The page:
I founded Girls on the Run to provide girls with the tools to, in spite of our culture’s constant objectification of them, intentionally seek people, activities and circumstances that celebrate who they are rather than how they look.
My son Hank was only 11 months-old when I piloted Girls on the Run. Lately, I’ve been amazed by his incredible sense of empathy for girls and women. I knew he would “get it” eventually, but the fact that he “gets it” now, at the start of young adulthood, has me quite amazed.
I’ve thought a lot lately about how Girls on the Run plays out in my son’s life. He is a fabulous 21 year-old `who has grown up in the culture that Girls on the Run is creating, where all spirits thrive.
I remember when he was coming into adolescence…where he could not mention a girl’s name without some kind of blush to his face. There was a curiosity (of course) of the unknown, the physical side of a relationship that until then hadn’t really been of interest to him.
Last summer (it was one of those remarkable moments where I remember every detail down to the way the sun was shining)…he and I were sitting on the front porch of my little duplex talking about growing up, manhood and coming of age.
“The whole thing’s a set up. Defining men by how many women they’ve “been with”…it leads to nowhere. All it does is hurt people. It’s empty.”
I remember just being with him…marveling really…at his level of self-awareness and his desire to be and seek something more in his own life. (While I’m at it…don’t let me set him or you or me up for perfection though. Good Lord knows…life is all about making mistakes and figuring it out as we go along.)
Yes, even Hank gets it. A culture that caters to this shallow and one-dimensional view of men is, in many ways, just the flip side of the objectification of women.
I expect more from my son Hank (and the men in my life) because he IS more. So are the men who play the power game.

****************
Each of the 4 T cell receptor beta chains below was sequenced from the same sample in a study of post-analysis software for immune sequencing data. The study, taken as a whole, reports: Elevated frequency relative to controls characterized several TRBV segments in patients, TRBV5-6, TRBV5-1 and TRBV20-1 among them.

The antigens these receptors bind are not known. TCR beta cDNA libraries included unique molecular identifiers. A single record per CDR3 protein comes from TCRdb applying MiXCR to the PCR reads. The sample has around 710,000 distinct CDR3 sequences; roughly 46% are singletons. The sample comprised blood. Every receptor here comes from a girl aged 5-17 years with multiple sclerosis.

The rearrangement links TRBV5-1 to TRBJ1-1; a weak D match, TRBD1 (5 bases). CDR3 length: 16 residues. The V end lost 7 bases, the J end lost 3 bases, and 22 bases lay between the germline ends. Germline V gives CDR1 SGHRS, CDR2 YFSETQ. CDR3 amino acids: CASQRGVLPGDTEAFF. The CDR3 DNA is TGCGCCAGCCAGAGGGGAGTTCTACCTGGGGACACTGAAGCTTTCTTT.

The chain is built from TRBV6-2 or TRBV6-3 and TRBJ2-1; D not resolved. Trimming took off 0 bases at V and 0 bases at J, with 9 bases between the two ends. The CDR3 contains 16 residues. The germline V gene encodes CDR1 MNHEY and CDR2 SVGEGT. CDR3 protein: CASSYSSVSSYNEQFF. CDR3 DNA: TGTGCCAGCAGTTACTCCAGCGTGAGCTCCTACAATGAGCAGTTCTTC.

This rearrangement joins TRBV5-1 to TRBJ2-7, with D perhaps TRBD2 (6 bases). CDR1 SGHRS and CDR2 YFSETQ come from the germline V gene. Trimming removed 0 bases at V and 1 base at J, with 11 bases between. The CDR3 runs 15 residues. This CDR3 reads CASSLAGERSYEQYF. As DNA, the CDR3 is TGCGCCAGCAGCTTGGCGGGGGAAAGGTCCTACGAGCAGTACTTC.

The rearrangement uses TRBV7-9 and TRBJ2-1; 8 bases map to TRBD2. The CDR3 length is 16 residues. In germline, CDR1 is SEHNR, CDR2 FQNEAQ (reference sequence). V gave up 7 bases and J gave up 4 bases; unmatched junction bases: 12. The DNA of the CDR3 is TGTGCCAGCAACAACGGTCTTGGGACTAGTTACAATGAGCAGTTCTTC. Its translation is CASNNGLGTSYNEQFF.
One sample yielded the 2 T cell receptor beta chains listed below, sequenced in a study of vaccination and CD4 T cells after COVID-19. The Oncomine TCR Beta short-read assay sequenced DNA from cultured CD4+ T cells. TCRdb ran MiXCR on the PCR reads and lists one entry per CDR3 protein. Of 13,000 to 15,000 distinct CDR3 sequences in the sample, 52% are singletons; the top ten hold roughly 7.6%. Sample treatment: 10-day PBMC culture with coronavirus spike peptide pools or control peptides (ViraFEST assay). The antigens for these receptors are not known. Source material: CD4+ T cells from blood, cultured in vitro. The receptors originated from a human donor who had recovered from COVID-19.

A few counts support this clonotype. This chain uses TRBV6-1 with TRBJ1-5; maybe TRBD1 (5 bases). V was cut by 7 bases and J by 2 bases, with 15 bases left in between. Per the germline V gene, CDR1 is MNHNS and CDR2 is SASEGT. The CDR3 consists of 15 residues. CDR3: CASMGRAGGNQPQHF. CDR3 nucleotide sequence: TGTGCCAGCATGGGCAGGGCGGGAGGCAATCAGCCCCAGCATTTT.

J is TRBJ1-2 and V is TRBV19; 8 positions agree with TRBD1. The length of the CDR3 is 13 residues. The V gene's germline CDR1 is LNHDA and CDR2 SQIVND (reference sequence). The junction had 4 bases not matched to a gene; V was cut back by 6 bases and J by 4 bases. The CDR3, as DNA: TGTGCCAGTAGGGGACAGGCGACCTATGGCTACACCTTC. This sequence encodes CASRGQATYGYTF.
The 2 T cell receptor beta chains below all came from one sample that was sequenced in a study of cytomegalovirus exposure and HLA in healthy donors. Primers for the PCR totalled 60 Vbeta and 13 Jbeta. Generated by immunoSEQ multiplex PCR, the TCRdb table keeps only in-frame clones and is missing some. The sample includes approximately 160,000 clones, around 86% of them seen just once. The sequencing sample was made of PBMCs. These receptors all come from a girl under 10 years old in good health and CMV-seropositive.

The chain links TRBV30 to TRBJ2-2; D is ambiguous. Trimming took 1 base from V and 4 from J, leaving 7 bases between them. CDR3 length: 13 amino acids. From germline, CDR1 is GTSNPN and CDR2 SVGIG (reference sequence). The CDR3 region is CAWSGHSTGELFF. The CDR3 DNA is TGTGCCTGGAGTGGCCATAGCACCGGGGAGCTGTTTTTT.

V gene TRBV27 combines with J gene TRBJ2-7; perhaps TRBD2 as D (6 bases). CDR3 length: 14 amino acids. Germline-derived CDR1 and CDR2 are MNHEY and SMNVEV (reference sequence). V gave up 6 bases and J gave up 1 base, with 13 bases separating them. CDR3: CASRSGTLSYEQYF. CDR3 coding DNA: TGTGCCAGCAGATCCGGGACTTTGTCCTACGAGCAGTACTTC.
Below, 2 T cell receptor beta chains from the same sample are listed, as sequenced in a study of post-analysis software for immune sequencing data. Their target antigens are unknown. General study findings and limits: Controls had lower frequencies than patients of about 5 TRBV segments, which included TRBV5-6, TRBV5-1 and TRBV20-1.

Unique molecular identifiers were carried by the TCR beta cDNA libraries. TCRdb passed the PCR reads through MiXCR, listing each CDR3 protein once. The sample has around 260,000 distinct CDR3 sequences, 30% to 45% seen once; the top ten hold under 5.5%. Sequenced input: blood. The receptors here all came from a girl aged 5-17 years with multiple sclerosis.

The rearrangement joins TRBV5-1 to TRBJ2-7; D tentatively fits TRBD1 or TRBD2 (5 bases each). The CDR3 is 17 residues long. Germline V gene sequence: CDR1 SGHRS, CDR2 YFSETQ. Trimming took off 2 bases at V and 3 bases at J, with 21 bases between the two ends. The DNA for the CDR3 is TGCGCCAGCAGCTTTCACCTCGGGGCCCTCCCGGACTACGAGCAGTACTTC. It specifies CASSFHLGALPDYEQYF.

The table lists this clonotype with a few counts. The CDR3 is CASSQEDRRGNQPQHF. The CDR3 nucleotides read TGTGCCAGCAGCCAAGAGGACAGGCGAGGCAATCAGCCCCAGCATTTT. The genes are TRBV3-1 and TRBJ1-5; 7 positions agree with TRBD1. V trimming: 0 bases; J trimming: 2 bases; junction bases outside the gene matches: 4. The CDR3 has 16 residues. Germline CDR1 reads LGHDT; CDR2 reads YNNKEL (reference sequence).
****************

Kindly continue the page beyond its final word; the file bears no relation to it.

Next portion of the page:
Yep. It’s really all about power and how we define it for men in American culture: how much money they make, their authority over others, their sexual conquests and their athletic prowess. The problem, however, is that although they may be objectified in these ways, they still remain in positions of power, whether it be in the corporate, political or religious sectors. To stray from the norms of this box would counter everything that gives them power as currently defined by our culture. It’s a crazy never-ending circle.
I’m coming to realize that my role as an empowered woman is to have a clear understanding of how our culture boxes in both genders…and that the best way I can help others liberate themselves from the constraints of their “gender box” is to push my expectations of them to higher ground…as I have done with Hank. To speak truth to this power, stand firm in my own and expect something more from the men in my life.
Hank saw and experienced at an early age a different social construct for power…the power that comes from helping others, being his authentic self and having true and “real” friendships with both genders. I have led him down the halls of my life, been both brutally and tenderly honest about the challenges that girls and women face every day. He has wonderfully and openly received a view of them that not only lifts them to their greater Selves…but in doing so, lifts him as well.
The news is disheartening…AND there is good.
There is both.